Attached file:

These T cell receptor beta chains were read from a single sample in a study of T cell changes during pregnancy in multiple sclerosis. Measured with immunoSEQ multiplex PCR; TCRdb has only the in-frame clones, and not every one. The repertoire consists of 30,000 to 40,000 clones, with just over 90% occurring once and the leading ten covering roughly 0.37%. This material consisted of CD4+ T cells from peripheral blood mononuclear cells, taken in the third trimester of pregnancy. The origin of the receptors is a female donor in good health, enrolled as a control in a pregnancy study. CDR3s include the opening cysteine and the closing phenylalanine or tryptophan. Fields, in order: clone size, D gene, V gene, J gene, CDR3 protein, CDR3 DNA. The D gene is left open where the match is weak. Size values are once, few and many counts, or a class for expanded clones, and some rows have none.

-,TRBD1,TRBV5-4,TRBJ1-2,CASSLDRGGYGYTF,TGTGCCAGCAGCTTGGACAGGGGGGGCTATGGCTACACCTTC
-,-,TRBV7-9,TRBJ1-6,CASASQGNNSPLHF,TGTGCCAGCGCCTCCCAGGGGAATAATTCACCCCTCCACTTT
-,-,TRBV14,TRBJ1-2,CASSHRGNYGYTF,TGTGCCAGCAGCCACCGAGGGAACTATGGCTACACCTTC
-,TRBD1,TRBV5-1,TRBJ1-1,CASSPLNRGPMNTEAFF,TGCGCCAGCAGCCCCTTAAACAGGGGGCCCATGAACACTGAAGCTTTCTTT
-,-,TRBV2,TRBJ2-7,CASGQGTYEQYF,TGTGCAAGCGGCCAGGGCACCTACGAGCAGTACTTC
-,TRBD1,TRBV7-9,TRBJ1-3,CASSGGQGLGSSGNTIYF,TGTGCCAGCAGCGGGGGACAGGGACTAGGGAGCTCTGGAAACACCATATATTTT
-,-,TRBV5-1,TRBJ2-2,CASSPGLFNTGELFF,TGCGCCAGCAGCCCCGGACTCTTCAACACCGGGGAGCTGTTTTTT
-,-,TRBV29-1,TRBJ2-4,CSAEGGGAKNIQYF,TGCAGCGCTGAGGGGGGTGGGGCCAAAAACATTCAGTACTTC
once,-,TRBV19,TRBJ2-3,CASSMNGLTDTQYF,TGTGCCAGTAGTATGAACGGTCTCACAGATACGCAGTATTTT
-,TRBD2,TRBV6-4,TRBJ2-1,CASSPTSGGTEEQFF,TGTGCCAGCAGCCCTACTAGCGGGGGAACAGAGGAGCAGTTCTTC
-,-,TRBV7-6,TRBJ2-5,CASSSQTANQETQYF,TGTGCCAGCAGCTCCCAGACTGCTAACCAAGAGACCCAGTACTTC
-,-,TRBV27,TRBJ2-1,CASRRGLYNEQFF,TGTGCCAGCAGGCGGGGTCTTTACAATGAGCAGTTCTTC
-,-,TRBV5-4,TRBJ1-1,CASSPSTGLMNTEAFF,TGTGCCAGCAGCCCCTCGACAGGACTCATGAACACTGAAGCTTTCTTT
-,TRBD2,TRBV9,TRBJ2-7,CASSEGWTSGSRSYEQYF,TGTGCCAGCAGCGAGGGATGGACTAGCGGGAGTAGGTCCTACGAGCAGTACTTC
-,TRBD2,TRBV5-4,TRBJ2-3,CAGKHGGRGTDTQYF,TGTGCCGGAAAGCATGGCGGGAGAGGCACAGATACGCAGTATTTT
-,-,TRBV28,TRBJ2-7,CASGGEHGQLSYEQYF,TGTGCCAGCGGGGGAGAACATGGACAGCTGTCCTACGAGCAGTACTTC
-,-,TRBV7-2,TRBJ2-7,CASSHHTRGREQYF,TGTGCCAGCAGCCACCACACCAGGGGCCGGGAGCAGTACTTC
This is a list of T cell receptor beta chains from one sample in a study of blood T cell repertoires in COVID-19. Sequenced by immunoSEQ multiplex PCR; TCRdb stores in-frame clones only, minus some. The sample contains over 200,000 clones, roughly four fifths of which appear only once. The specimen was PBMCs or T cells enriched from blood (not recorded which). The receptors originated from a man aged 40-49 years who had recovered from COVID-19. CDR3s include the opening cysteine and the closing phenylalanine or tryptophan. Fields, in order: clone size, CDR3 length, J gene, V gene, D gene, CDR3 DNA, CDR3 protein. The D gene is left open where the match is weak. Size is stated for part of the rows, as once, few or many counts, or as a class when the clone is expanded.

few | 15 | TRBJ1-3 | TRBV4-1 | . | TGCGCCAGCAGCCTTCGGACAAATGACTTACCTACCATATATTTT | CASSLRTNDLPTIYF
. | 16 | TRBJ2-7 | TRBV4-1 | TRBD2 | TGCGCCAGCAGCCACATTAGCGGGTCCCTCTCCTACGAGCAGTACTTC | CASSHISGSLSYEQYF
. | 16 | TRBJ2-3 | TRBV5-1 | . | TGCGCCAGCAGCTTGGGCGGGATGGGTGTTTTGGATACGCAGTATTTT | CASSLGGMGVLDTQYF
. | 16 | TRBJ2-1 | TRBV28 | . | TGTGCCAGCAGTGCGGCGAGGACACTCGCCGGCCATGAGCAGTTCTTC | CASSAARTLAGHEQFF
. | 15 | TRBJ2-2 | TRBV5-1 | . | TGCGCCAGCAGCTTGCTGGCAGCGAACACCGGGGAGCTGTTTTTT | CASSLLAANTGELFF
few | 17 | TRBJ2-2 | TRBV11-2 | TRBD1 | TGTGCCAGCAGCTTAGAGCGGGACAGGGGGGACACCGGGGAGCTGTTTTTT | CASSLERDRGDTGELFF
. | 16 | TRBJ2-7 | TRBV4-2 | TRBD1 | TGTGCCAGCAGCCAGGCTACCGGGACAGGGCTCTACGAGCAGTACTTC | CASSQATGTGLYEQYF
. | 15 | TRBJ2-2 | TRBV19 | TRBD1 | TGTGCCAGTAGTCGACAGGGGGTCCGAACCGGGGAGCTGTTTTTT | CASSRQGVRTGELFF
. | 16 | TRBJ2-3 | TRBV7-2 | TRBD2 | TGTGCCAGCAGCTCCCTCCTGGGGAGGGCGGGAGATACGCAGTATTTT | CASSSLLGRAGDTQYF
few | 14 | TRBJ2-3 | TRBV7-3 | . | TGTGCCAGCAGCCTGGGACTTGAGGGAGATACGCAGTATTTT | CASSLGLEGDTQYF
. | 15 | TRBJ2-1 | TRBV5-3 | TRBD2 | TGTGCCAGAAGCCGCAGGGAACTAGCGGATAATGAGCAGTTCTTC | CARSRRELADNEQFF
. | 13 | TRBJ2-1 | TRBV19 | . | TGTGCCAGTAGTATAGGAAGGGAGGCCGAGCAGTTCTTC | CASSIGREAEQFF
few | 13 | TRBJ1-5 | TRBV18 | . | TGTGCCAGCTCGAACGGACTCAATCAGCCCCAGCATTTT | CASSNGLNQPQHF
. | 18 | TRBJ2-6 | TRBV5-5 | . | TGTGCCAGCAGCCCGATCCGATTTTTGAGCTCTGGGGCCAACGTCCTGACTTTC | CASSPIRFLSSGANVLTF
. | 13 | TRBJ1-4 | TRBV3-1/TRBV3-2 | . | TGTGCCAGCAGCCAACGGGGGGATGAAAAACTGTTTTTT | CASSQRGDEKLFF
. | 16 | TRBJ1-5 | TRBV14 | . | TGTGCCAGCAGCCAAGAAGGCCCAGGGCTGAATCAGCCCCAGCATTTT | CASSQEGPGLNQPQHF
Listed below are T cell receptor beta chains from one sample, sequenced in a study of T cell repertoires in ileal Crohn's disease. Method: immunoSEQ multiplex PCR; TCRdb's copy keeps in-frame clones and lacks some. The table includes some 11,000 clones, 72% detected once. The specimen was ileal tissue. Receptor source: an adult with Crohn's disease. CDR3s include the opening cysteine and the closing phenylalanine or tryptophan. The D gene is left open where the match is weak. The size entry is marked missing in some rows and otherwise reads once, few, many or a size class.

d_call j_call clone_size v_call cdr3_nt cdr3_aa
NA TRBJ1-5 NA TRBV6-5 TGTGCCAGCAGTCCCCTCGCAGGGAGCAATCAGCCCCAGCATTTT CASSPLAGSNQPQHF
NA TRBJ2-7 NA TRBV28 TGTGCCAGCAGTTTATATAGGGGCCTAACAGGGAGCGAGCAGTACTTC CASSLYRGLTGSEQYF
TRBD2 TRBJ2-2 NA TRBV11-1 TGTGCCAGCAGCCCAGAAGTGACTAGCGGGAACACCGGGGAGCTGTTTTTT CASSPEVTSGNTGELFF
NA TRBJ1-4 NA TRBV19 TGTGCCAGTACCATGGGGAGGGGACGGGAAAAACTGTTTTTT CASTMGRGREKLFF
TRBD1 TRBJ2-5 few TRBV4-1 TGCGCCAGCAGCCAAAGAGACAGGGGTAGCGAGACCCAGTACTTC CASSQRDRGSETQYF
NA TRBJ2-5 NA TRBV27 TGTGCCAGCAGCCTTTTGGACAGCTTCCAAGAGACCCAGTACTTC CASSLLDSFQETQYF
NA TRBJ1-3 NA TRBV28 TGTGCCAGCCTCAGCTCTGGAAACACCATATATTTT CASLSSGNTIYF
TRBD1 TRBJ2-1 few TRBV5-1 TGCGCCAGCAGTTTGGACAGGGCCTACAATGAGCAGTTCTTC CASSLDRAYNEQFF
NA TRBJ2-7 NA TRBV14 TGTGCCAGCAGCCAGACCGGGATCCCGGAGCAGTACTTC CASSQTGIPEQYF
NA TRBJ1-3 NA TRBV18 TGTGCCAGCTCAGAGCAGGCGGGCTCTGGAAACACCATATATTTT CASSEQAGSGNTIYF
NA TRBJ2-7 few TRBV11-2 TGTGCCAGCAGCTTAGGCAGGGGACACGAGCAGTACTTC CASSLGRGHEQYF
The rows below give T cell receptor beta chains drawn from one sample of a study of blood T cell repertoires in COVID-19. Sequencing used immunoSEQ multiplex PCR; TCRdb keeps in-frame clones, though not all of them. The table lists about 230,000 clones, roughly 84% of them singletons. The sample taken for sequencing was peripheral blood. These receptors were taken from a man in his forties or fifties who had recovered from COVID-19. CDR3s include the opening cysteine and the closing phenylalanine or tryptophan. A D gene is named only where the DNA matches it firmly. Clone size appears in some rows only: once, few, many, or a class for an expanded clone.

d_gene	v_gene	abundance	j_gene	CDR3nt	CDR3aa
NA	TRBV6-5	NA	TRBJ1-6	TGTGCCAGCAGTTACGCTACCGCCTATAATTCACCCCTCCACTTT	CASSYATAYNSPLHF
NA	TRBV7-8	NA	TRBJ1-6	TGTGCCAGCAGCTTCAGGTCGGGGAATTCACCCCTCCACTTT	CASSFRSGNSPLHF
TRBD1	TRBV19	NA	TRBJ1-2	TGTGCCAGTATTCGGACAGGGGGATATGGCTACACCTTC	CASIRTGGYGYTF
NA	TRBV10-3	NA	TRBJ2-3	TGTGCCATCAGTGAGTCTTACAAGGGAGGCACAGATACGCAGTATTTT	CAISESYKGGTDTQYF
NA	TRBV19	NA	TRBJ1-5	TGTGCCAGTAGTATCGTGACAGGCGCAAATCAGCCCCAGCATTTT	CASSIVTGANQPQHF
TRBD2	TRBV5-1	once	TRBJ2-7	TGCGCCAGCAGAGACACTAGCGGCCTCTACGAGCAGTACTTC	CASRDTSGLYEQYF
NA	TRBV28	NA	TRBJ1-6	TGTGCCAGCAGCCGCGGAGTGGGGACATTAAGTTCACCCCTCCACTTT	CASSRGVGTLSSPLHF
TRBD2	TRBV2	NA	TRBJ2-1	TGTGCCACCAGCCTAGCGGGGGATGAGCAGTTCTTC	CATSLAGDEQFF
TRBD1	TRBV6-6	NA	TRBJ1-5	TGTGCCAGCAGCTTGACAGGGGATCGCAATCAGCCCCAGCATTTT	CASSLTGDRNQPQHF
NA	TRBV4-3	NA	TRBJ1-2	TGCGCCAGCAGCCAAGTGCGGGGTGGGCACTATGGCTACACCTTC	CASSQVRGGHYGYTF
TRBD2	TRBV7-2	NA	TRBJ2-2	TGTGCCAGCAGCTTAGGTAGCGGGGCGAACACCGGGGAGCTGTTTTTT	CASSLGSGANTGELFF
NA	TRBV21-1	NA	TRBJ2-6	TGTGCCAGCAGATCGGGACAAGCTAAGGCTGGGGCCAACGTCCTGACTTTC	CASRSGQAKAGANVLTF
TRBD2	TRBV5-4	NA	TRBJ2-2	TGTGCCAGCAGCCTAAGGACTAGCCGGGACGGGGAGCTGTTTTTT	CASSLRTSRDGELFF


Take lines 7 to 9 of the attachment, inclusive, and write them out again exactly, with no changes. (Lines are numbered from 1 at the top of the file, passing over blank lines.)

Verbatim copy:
-,TRBD1,TRBV7-9,TRBJ1-3,CASSGGQGLGSSGNTIYF,TGTGCCAGCAGCGGGGGACAGGGACTAGGGAGCTCTGGAAACACCATATATTTT
-,-,TRBV5-1,TRBJ2-2,CASSPGLFNTGELFF,TGCGCCAGCAGCCCCGGACTCTTCAACACCGGGGAGCTGTTTTTT
-,-,TRBV29-1,TRBJ2-4,CSAEGGGAKNIQYF,TGCAGCGCTGAGGGGGGTGGGGCCAAAAACATTCAGTACTTC